For the next few posts, I will be discussing a concept called "burnout," what leads to it, and ways to deal with it. It is one of the major factors that brings clients to counseling.
We all have periods in our life where we feel exhausted and unable to cope with stress. Often, this is due the American way. We live in a culture where working hard and thriving professionally is the priority. We work late hours, put in overtime, take work home with us, and try to balance our personal lives on top of it all. Sometimes our personal lives take a backseat to our professional lives. When this happens, individuals can begin to feel depressed, anxious, and fatigued. In counseling, we often hear of burnout in terms of feeling like clients have lost a sense of purpose or meaning. Clients discuss feeling like they can no longer perform to the standards they used to and have difficulty concentrating.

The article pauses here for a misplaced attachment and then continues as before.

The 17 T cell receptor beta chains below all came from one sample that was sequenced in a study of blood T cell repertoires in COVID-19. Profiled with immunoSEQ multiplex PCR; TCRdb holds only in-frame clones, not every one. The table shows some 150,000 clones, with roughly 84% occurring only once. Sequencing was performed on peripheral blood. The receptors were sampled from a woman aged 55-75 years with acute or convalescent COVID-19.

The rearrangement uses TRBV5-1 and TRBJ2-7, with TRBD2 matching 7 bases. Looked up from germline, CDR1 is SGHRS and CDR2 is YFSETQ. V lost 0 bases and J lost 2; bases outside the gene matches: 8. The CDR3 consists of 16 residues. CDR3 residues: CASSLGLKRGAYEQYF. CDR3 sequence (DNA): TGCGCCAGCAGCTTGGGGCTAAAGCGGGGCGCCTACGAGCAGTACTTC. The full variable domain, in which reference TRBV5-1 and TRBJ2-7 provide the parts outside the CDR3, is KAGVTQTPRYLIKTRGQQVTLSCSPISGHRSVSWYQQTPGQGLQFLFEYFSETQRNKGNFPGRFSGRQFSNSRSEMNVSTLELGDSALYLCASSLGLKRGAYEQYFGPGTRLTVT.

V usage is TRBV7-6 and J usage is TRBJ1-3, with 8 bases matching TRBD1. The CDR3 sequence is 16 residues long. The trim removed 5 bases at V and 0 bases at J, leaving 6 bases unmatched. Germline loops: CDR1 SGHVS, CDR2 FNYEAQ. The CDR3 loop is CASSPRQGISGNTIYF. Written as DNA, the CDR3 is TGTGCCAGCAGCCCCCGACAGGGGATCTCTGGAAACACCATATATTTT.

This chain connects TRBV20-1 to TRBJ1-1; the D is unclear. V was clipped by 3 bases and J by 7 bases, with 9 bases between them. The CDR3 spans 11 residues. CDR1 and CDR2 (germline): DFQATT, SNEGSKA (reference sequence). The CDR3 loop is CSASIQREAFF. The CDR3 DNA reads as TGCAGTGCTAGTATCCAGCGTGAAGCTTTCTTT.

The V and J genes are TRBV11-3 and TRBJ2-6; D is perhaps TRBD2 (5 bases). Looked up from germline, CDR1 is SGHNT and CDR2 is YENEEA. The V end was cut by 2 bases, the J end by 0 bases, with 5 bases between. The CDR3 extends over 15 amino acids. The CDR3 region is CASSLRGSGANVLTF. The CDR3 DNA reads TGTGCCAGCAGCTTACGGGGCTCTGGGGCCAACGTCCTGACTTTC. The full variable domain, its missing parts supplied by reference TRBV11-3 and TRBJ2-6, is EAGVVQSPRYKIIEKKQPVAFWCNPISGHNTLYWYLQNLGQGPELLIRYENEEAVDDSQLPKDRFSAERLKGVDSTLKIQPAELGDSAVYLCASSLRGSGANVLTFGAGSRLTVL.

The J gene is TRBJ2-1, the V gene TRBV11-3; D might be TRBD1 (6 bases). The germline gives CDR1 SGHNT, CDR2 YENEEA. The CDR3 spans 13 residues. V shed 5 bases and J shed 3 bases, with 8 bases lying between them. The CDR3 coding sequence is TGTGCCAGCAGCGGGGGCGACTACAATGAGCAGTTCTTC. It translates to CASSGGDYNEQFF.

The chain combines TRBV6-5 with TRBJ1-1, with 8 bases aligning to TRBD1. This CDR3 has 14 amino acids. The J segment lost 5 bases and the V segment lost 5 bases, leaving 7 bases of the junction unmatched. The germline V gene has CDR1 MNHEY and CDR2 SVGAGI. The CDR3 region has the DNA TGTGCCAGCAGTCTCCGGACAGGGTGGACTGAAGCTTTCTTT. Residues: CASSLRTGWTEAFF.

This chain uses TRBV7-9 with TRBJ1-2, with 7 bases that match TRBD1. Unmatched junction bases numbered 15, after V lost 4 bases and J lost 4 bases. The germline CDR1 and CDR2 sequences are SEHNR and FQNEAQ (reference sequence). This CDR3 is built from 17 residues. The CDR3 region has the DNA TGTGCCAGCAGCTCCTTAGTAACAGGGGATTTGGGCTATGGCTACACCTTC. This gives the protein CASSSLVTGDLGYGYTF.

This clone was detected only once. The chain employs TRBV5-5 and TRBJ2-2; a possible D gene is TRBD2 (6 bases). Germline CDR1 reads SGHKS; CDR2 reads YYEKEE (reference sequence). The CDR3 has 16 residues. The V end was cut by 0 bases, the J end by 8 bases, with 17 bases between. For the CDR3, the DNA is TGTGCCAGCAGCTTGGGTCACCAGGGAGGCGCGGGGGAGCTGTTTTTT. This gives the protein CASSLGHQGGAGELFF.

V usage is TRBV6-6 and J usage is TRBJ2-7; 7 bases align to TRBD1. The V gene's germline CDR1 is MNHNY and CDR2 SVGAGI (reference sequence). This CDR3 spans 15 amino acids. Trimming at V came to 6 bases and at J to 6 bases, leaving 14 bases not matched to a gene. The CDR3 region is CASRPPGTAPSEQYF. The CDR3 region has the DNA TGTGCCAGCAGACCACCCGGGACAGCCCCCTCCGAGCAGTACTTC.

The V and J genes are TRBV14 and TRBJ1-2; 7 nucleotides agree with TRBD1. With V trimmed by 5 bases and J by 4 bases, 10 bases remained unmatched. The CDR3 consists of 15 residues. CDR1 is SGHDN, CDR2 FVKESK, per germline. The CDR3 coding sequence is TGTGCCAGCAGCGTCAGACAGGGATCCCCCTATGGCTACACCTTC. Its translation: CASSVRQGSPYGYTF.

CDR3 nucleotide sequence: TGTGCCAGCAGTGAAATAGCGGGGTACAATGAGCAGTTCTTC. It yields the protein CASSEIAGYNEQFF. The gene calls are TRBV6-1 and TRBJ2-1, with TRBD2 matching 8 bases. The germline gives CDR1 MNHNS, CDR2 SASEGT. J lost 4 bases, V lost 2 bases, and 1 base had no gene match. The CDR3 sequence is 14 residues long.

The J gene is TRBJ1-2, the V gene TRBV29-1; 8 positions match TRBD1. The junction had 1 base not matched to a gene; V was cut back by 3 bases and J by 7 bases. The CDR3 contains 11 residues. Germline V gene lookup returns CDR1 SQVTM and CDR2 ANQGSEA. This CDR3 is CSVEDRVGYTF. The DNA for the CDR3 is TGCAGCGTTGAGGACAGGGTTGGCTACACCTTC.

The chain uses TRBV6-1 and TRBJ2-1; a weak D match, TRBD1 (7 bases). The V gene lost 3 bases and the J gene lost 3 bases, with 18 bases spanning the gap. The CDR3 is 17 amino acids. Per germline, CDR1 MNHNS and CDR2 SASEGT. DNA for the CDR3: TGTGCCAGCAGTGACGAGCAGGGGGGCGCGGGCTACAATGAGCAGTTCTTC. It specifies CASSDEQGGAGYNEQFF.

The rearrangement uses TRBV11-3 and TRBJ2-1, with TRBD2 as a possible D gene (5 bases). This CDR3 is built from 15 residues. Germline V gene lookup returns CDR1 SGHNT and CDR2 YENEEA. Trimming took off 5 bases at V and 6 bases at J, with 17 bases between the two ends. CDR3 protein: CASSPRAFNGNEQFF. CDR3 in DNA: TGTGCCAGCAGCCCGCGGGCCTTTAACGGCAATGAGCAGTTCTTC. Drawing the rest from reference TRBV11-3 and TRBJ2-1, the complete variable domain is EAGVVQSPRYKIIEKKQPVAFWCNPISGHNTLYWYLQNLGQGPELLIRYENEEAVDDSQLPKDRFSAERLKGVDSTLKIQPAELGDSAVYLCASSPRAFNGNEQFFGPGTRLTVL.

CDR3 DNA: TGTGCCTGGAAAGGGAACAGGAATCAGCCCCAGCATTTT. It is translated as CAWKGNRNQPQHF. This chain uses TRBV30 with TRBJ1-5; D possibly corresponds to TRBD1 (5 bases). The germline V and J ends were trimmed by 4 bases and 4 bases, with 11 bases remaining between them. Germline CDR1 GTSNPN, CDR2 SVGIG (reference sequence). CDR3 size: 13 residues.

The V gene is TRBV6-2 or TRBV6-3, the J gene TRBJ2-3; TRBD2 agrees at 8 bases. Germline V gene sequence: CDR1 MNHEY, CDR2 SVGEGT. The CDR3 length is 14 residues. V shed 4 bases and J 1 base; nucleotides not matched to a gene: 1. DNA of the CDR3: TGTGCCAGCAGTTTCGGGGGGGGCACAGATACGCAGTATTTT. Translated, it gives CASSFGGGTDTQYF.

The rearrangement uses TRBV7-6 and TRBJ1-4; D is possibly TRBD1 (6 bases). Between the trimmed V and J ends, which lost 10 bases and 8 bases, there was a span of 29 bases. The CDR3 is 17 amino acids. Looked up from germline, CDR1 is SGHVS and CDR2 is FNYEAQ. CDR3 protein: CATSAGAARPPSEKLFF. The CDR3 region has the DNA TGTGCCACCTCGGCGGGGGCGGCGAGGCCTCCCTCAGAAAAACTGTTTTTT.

This is not to say that burnout is limited to job settings. Burnout can occur in any setting that exhausts one's efforts and becomes emotionally draining. This can happen in schooling as well as at home. Taking care of a family can be all-consuming and leave little time for one's self. In this case, one is always working late hours and putting in overtime. Without the proper tools, burnout can occur in a variety of settings, regardless of whether you are a lawyer, a teacher, or a stay-at-home parent.
It is important to notice when you begin to burn out and to acknowledge why and how it is happening. In the next post, I will focus on some of the major factors that lead to burnout as well as preventitive workplace situations.